Saudi authorities have announced the beheading of a Saudi and a Filipino man. According to an Associated Press count, Tuesday's executions bring the number of people beheaded this year in the kingdom to 72. Last year, 137 people were beheaded, rising sharply from 38 in 2006.

The Interior Ministry says Venancio Ladion, from the Philippines, was convicted of murdering a Saudi man in the holy city of Mecca by suffocating the man and piercing his neck with a pen.

Saudi national Fahd al-Shadoukhey was convicted of theft and rape while under the influence of alcohol.

Both men were executed on Tuesday.

Riyadh follows a strict interpretation of Islam under which people convicted of murder, drug trafficking, rape and armed robbery can be executed.

The number of executions in Saudi Arabia has sharply increased and a disproportionate number of those put to death are foreigners, Amnesty International said Tuesday.

The rights group also condemned the kingdom's execution of defendants who were younger than 18 at the time of their crimes and said many of their trials failed to meet international standards for fairness.

Under Saudi Arabia's strict interpretation of Islamic Sharia law, people convicted of murder, drug trafficking, rape and armed robbery can be executed. It has routinely been criticized by rights groups for its stand on capital punishment and for ignoring a U.N. call last year for a moratorium on executions.

The number of executions — which are usually carried out by beheading — rose to 158 last year, giving Saudi Arabia one of the highest rates of execution in the world, Amnesty said. The group recorded 39 executions the year before.

Two more prisoners were put to death Tuesday. Venancio Ladion, from the Philippines, was convicted of murdering a Saudi man in Mecca by suffocating him and stabbing him in the neck with a pen. Saudi Fahd al-Shadoukhey was convicted of theft and rape while under the influence of alcohol.

According to an Associated Press count, Tuesday's executions bring to 72 the number of people beheaded this year.

The number of executions in Saudi Arabia has sharply increased and a disproportionate number of those put to death are foreigners, Amnesty International said Tuesday.

The rights group also condemned the kingdom's execution of defendants who were younger than 18 at the time of their crimes and said many of their trials failed to meet international standards for fairness.

Under Saudi Arabia's strict interpretation of Islamic Sharia law, people convicted of murder, drug trafficking, rape and armed robbery can be executed. It has routinely been criticized by rights groups for its stand on capital punishment and for ignoring a U.N. call last year for a moratorium on executions.

The number of executions — which are usually carried out by beheading — rose to 158 last year, giving Saudi Arabia one of the highest rates of execution in the world, Amnesty said. The group recorded 39 executions the year before.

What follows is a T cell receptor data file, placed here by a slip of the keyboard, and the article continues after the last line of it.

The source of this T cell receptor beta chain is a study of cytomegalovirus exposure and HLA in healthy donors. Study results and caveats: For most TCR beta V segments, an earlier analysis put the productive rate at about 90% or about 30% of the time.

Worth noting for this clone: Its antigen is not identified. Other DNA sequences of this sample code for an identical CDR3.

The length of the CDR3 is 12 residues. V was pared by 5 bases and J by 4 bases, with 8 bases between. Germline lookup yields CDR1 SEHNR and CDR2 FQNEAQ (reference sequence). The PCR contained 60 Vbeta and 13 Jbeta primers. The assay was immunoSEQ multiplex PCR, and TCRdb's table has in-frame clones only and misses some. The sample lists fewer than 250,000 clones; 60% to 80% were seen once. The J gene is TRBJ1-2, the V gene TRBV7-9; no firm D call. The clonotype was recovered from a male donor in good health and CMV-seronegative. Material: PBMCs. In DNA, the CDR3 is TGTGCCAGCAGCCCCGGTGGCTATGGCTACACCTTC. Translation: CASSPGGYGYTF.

Two more prisoners were put to death Tuesday. Venancio Ladion, from the Philippines, was convicted of murdering a Saudi man in Mecca by suffocating him and stabbing him in the neck with a pen. Saudi Fahd al-Shadoukhey was convicted of theft and rape while under the influence of alcohol.

According to an Associated Press count, Tuesday's executions bring to 72 the number of people beheaded this year.

A report released by Amnesty Tuesday said almost half of the 1,800 executions recorded by the group over the last 28 years were of foreigners. Most of them were migrant workers from poor and developing countries in Africa and Asia. Often, those defendants are unable to follow court proceedings in Arabic and have no legal assistance, the report said.

Saudi Arabia is home to 5.6 million foreign workers employed in sectors such as oil, business and engineering. The Saudi population is 22 million.

Amnesty said reforms to what it described as a largely secret and summary criminal justice system have failed to deliver needed changes.

"We had hoped that the much-heralded human rights initiatives introduced by the Saudi Arabian authorities in recent years would bring an end to — or at least a significant reduction in — the use of the death penalty," said Malcolm Smart, Amnesty's Middle East director.

"Yet, in fact, we have witnessed a sharp rise in executions of prisoners sentenced in largely secret and unfair trials, making the need for a moratorium more urgent than ever," he said.

Particularly troubling, the group said, is that Saudi law does not disqualify confessions obtained by torture or other illegal means.

The Amnesty report also said female defendants were "at the mercy of an all-male judiciary that enforces rules, customs and traditions that discriminate against women as human beings in general."

The Associated Press contributed to this story.